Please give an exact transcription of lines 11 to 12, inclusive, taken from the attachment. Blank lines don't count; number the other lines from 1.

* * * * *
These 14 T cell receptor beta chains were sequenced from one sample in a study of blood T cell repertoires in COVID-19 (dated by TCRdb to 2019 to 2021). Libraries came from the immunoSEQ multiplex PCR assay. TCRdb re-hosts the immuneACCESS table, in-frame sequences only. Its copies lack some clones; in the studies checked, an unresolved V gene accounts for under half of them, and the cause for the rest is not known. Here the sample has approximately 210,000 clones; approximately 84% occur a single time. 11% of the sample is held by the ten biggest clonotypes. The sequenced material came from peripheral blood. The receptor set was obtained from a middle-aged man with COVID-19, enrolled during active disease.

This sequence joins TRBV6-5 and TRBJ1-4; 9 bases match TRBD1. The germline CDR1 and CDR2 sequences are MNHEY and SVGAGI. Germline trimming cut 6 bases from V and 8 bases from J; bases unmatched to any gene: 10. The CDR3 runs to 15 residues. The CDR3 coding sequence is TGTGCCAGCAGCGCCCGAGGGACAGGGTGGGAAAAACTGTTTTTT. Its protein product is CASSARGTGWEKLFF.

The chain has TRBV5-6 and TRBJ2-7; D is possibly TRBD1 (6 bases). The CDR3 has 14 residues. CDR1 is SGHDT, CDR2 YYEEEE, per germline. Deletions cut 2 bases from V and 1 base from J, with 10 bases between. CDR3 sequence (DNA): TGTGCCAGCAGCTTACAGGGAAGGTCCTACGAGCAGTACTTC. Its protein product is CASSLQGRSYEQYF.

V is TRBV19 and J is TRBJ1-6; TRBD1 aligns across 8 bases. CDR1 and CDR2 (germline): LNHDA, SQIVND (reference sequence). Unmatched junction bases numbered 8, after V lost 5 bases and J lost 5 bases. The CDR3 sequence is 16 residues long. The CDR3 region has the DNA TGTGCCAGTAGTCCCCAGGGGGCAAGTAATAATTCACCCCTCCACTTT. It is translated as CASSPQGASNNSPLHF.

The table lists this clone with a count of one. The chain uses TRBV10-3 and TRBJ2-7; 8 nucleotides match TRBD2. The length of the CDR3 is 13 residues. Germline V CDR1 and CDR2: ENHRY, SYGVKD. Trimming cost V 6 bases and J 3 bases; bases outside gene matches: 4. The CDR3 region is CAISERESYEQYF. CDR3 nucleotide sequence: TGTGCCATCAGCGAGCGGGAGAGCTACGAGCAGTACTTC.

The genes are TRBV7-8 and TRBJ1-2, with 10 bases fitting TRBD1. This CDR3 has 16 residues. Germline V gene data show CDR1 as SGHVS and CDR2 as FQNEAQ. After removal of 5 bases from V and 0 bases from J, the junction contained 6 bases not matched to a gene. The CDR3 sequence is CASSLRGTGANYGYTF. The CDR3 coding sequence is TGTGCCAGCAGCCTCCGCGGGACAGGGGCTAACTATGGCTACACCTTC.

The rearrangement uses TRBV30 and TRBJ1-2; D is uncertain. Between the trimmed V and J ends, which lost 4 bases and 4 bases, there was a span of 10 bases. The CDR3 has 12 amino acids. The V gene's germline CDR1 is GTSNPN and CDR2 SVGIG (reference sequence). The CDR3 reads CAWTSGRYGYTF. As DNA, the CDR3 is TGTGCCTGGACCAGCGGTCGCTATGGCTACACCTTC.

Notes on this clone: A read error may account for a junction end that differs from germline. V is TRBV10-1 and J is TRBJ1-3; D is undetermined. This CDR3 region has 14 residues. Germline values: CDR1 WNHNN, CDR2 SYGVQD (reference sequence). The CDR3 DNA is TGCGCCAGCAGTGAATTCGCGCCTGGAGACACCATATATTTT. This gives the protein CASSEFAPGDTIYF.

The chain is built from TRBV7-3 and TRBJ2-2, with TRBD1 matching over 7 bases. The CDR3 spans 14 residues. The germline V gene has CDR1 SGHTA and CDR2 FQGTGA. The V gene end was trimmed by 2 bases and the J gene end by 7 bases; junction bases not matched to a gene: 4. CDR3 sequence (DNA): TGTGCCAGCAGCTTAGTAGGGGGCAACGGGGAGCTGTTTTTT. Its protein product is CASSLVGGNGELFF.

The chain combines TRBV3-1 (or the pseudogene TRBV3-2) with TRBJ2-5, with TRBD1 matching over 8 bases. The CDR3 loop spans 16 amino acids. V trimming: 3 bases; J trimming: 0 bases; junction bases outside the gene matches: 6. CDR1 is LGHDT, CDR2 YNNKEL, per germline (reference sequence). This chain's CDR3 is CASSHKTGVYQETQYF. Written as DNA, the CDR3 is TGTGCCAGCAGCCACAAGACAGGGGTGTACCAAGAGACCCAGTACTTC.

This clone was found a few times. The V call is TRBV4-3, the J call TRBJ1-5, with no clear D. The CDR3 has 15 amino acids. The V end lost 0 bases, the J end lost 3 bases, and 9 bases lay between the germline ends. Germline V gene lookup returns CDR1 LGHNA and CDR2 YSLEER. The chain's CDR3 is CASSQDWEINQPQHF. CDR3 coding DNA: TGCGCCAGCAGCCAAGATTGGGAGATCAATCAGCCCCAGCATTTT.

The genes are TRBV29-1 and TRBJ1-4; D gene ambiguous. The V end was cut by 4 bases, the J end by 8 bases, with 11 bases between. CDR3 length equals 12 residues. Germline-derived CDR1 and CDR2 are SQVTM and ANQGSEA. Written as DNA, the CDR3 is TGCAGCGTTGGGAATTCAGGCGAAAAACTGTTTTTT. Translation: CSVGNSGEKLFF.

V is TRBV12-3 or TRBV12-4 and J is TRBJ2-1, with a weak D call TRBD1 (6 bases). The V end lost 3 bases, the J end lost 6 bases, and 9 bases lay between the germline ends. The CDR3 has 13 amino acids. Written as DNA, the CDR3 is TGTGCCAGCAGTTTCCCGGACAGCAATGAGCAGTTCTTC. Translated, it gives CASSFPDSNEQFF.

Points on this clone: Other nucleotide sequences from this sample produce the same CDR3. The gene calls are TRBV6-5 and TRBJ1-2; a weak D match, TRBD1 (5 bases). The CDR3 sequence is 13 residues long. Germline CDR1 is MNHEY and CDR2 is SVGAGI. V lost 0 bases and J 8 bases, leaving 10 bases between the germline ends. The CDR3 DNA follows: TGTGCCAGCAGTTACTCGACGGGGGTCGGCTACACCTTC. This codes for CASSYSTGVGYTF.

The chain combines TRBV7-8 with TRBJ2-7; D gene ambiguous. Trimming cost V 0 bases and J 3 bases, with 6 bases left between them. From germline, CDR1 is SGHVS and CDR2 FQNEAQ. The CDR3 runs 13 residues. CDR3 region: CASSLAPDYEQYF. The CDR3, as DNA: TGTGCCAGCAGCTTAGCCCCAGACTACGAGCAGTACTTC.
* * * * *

This clone was found a few times. The V call is TRBV4-3, the J call TRBJ1-5, with no clear D. The CDR3 has 15 amino acids. The V end lost 0 bases, the J end lost 3 bases, and 9 bases lay between the germline ends. Germline V gene lookup returns CDR1 LGHNA and CDR2 YSLEER. The chain's CDR3 is CASSQDWEINQPQHF. CDR3 coding DNA: TGCGCCAGCAGCCAAGATTGGGAGATCAATCAGCCCCAGCATTTT.

The genes are TRBV29-1 and TRBJ1-4; D gene ambiguous. The V end was cut by 4 bases, the J end by 8 bases, with 11 bases between. CDR3 length equals 12 residues. Germline-derived CDR1 and CDR2 are SQVTM and ANQGSEA. Written as DNA, the CDR3 is TGCAGCGTTGGGAATTCAGGCGAAAAACTGTTTTTT. Translation: CSVGNSGEKLFF.